An international scramble is under way to influence the future of a Central African giant, a century after imperial powers carved out its borders.
South Africa, France, and the US are, with varying degrees of rivalry, trying to come up with their own solution for Zaire, where besieged dictator Mobutu Sese Seko refuses to give up power. Time for a mediated end to his rule is running short, as rebels are almost on the doorstep of the capital.
The rapid rebel advance that may soon end a 32-year dictatorship is seen as the most important event in Africa since the end of apartheid. The legendary figure of that struggle, South African President Nelson Mandela, has become a moral mediator in calls for a peaceful transfer of power in Zaire. "The real superstar of the operation is Mandela. Neither side feels it can stiff him," says one Western diplomat.
For South Africa, authoring a Zairean peace would polish its faded diplomatic image. For the US, ensuring a stable Zaire would help it counter the Islamic militant threat of Sudan and strife in Angola. France has the most to lose, having based its diminishing global prestige on its influence in Francophone Africa.
Paris has been President Mobutu's last great Western friend, and a rebel victory would likely end any special access it has enjoyed in Zaire.
With French elections later this month, the timing of a likely diplomatic defeat is most uncomfortable for the French government. "The end of Mobutu seems to be interpreted in Paris as the end of French neo-colonialism in Africa," says another Western diplomat.
Few question that Mobutu, who has been diagnosed with cancer, must go soon. Rebel leader Laurent-Desir Kabila has taken about 80 percent of the country and his forces are only 110 miles from the capital, Kinshasa. But so far, Mobutu has refused to cave in to pressure to resign to avoid a bloodbath.
France is believed to be the only country that has enough clout to persuade Mobutu to step down. But Paris does not want to send the message to other allies in Africa, such as Gabon, that they too could be easily dropped, diplomats say.
Meanwhile, a summit of Francophone African leaders was held in Libreville, Gabon, last week, which several diplomats interpreted as a ploy by France to exert its own influence in the peace process.
Washington's involvement in Africa is a major irritant in Paris, which resents what it views as American efforts to nudge it aside in Central Africa and promote an English-speaking bloc.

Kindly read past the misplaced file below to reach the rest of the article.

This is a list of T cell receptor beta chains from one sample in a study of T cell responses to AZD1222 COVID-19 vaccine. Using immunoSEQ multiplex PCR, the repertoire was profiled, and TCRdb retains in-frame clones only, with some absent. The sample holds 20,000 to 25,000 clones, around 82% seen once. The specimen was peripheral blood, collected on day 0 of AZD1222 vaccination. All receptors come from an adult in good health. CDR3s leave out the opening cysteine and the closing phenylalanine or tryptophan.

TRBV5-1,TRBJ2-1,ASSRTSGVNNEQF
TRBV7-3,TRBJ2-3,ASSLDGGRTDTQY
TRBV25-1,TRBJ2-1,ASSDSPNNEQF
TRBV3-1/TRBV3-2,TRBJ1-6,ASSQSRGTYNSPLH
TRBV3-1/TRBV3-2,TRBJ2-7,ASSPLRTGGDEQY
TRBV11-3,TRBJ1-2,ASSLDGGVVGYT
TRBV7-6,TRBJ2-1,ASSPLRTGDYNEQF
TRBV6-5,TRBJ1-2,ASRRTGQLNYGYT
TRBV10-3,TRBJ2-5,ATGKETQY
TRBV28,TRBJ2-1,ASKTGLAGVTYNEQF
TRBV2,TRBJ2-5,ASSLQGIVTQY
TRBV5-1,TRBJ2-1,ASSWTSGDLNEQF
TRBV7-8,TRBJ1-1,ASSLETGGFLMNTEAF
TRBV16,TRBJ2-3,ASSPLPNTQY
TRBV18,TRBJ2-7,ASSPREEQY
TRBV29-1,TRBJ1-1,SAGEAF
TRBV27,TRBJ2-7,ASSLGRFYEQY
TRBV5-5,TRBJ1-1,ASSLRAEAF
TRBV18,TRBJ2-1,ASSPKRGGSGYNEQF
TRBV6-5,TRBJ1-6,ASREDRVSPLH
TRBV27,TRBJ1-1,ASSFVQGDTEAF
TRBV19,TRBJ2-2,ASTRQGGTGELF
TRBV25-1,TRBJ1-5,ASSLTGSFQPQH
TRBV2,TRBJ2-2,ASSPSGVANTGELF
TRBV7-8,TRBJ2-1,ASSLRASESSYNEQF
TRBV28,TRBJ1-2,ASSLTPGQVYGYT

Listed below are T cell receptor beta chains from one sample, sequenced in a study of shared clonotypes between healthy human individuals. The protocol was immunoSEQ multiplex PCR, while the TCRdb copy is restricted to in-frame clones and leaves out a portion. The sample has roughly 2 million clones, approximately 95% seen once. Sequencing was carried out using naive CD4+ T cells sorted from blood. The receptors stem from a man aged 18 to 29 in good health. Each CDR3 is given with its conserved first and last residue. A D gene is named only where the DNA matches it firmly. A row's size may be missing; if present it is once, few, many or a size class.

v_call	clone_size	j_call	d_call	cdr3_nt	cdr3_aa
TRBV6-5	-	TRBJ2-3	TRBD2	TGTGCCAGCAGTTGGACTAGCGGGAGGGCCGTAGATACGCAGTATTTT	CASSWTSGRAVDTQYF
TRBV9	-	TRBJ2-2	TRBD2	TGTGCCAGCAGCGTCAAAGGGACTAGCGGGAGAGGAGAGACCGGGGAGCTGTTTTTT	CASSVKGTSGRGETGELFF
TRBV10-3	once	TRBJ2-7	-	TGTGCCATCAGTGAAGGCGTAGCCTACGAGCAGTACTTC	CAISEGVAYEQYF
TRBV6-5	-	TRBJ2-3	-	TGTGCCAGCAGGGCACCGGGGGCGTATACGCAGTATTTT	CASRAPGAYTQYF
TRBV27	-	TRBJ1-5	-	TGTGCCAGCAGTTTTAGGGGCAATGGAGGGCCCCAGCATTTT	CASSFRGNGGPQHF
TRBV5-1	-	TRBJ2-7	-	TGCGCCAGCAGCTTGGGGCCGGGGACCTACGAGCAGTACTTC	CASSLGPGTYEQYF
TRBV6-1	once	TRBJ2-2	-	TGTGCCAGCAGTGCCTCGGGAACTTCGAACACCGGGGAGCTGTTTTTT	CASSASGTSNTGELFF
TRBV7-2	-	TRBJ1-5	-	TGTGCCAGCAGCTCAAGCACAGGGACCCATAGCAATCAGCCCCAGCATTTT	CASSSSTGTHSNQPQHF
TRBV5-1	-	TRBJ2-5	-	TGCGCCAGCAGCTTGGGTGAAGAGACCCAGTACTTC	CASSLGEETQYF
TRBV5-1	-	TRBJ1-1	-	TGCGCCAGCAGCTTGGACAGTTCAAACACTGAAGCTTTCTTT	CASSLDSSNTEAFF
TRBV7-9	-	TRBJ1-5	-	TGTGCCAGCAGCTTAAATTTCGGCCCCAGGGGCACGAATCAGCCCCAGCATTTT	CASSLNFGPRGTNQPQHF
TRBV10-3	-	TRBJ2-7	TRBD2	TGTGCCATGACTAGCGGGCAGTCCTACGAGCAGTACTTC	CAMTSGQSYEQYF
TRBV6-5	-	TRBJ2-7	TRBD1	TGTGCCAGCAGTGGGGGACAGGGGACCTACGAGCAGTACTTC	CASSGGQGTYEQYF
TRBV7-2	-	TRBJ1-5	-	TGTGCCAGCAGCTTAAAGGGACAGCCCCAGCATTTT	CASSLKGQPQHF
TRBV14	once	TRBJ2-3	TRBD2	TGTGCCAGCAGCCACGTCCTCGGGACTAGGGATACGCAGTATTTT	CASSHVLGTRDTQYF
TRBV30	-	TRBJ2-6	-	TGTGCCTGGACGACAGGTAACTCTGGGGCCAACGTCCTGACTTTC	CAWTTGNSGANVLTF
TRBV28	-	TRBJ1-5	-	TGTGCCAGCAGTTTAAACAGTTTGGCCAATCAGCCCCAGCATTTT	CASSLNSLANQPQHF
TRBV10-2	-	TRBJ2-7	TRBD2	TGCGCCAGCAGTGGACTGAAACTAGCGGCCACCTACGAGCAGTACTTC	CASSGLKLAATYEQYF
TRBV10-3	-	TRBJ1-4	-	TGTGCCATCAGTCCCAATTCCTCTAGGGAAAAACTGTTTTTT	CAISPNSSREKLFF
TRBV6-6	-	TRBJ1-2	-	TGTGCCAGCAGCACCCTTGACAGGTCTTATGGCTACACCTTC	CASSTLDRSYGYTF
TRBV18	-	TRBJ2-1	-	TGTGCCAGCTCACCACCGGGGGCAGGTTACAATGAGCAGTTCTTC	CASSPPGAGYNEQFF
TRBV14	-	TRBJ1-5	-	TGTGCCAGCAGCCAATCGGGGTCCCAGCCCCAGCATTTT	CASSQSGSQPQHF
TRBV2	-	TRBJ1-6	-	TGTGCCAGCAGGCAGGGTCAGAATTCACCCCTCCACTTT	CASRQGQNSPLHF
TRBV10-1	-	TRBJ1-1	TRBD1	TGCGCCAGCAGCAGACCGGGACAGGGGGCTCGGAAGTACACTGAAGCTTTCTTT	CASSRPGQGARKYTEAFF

Aware that France had taken a diplomatic bruising, US Ambassador to the United Nations Bill Richardson flew to Paris last week to brief high-ranking French officials and include them in the process. In a press conference in Paris, Mr. Richardson lauded France's "joint leadership with the United States."
Annoyance with Washington has also been expressed by some South African officials, who privately feel the US is trying to steal their mediating thunder. This comes on top of overall South African sensitivity to what it sees as bullying by the Americans over its relations with Cuba, Libya, Iran, and Syria - which the US considers pariah or terrorism-sponsoring states.
South Africa, the region's powerhouse, argues that it has more at stake in what happens to Zaire than the US.
Poised so close to Zaire, South Africa has a more direct interest in stabilizing Africa's third largest country. In addition, for South African exporters, Zaire's 45 millions people present a huge potential market. And a calm Zaire would enable South Africa and its neighbors to harness its hydroelectric power into a regional grid.
Despite irritations, both South Africa and the US share a vision for a peaceful change of power. Their ideal scenario envisages Mobutu voluntarily exiting on grounds of health, his Army refraining from violence when the rebels enter Kinshasa, and Kabila working with existing officials in a transition toward democratic elections.
Also, South Africa and the US are looking to the future and are trying to establish a working relationship with Kabila, whereas France is trying to maintain the status quo.
The US has lauded South Africa for its input, claiming that Richardson only did the groundwork and that it was the prestige of mediator Mandela that brought Kabila and Mobutu to meet face to face last week. A second meeting is planned for Wednesday in the Congo.